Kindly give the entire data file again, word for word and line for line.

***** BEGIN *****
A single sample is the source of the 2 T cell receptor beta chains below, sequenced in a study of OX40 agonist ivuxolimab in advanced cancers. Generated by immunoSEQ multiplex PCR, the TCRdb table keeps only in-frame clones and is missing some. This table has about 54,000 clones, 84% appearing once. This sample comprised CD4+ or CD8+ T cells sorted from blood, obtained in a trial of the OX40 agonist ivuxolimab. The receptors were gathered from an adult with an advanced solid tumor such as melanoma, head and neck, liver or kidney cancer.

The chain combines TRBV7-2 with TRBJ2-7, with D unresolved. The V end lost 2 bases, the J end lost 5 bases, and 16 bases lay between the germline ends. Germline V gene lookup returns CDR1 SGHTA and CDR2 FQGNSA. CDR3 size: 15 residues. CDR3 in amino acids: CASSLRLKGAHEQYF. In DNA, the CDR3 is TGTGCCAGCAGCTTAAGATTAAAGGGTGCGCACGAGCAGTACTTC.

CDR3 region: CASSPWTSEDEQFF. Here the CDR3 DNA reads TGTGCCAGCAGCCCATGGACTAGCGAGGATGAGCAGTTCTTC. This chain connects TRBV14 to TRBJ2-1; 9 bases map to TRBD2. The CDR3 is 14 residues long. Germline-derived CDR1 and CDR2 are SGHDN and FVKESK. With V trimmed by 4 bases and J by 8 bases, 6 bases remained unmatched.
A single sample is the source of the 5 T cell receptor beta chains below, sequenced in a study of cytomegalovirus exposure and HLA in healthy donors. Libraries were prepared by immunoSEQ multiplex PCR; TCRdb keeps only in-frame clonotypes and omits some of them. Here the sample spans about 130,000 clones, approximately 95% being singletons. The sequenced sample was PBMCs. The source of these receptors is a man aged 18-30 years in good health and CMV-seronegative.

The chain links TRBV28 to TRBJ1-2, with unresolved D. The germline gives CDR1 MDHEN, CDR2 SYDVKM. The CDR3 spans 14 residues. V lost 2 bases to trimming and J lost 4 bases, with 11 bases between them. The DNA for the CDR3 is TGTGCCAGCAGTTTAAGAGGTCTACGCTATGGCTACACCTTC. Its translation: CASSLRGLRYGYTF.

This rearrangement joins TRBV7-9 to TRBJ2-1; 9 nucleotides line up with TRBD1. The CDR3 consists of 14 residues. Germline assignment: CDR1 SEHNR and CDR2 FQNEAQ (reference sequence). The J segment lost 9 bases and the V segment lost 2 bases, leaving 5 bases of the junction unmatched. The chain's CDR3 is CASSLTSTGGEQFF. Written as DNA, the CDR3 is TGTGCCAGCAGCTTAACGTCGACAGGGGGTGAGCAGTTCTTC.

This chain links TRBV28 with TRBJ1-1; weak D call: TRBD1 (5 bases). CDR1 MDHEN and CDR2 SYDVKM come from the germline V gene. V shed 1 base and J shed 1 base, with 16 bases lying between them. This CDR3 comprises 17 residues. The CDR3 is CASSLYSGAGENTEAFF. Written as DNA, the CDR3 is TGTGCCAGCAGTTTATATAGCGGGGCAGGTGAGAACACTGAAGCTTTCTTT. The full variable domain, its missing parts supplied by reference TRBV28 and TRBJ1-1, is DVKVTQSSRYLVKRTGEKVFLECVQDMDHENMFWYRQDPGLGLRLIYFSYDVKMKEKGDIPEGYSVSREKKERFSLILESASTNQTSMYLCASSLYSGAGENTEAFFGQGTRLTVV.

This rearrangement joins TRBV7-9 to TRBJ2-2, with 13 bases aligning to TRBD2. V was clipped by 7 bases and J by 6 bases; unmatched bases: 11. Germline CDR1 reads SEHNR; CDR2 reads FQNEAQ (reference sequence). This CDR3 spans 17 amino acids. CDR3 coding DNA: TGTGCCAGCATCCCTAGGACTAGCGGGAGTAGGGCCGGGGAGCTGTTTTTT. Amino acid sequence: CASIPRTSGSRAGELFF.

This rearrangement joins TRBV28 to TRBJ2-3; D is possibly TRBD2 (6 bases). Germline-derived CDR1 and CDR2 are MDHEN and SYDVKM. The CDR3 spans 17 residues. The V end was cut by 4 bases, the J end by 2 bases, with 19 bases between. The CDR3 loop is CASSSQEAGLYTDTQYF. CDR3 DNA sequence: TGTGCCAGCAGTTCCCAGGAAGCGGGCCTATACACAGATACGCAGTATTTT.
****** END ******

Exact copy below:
A single sample is the source of the 2 T cell receptor beta chains below, sequenced in a study of OX40 agonist ivuxolimab in advanced cancers. Generated by immunoSEQ multiplex PCR, the TCRdb table keeps only in-frame clones and is missing some. This table has about 54,000 clones, 84% appearing once. This sample comprised CD4+ or CD8+ T cells sorted from blood, obtained in a trial of the OX40 agonist ivuxolimab. The receptors were gathered from an adult with an advanced solid tumor such as melanoma, head and neck, liver or kidney cancer.

The chain combines TRBV7-2 with TRBJ2-7, with D unresolved. The V end lost 2 bases, the J end lost 5 bases, and 16 bases lay between the germline ends. Germline V gene lookup returns CDR1 SGHTA and CDR2 FQGNSA. CDR3 size: 15 residues. CDR3 in amino acids: CASSLRLKGAHEQYF. In DNA, the CDR3 is TGTGCCAGCAGCTTAAGATTAAAGGGTGCGCACGAGCAGTACTTC.

CDR3 region: CASSPWTSEDEQFF. Here the CDR3 DNA reads TGTGCCAGCAGCCCATGGACTAGCGAGGATGAGCAGTTCTTC. This chain connects TRBV14 to TRBJ2-1; 9 bases map to TRBD2. The CDR3 is 14 residues long. Germline-derived CDR1 and CDR2 are SGHDN and FVKESK. With V trimmed by 4 bases and J by 8 bases, 6 bases remained unmatched.
A single sample is the source of the 5 T cell receptor beta chains below, sequenced in a study of cytomegalovirus exposure and HLA in healthy donors. Libraries were prepared by immunoSEQ multiplex PCR; TCRdb keeps only in-frame clonotypes and omits some of them. Here the sample spans about 130,000 clones, approximately 95% being singletons. The sequenced sample was PBMCs. The source of these receptors is a man aged 18-30 years in good health and CMV-seronegative.

The chain links TRBV28 to TRBJ1-2, with unresolved D. The germline gives CDR1 MDHEN, CDR2 SYDVKM. The CDR3 spans 14 residues. V lost 2 bases to trimming and J lost 4 bases, with 11 bases between them. The DNA for the CDR3 is TGTGCCAGCAGTTTAAGAGGTCTACGCTATGGCTACACCTTC. Its translation: CASSLRGLRYGYTF.

This rearrangement joins TRBV7-9 to TRBJ2-1; 9 nucleotides line up with TRBD1. The CDR3 consists of 14 residues. Germline assignment: CDR1 SEHNR and CDR2 FQNEAQ (reference sequence). The J segment lost 9 bases and the V segment lost 2 bases, leaving 5 bases of the junction unmatched. The chain's CDR3 is CASSLTSTGGEQFF. Written as DNA, the CDR3 is TGTGCCAGCAGCTTAACGTCGACAGGGGGTGAGCAGTTCTTC.

This chain links TRBV28 with TRBJ1-1; weak D call: TRBD1 (5 bases). CDR1 MDHEN and CDR2 SYDVKM come from the germline V gene. V shed 1 base and J shed 1 base, with 16 bases lying between them. This CDR3 comprises 17 residues. The CDR3 is CASSLYSGAGENTEAFF. Written as DNA, the CDR3 is TGTGCCAGCAGTTTATATAGCGGGGCAGGTGAGAACACTGAAGCTTTCTTT. The full variable domain, its missing parts supplied by reference TRBV28 and TRBJ1-1, is DVKVTQSSRYLVKRTGEKVFLECVQDMDHENMFWYRQDPGLGLRLIYFSYDVKMKEKGDIPEGYSVSREKKERFSLILESASTNQTSMYLCASSLYSGAGENTEAFFGQGTRLTVV.

This rearrangement joins TRBV7-9 to TRBJ2-2, with 13 bases aligning to TRBD2. V was clipped by 7 bases and J by 6 bases; unmatched bases: 11. Germline CDR1 reads SEHNR; CDR2 reads FQNEAQ (reference sequence). This CDR3 spans 17 amino acids. CDR3 coding DNA: TGTGCCAGCATCCCTAGGACTAGCGGGAGTAGGGCCGGGGAGCTGTTTTTT. Amino acid sequence: CASIPRTSGSRAGELFF.

This rearrangement joins TRBV28 to TRBJ2-3; D is possibly TRBD2 (6 bases). Germline-derived CDR1 and CDR2 are MDHEN and SYDVKM. The CDR3 spans 17 residues. The V end was cut by 4 bases, the J end by 2 bases, with 19 bases between. The CDR3 loop is CASSSQEAGLYTDTQYF. CDR3 DNA sequence: TGTGCCAGCAGTTCCCAGGAAGCGGGCCTATACACAGATACGCAGTATTTT.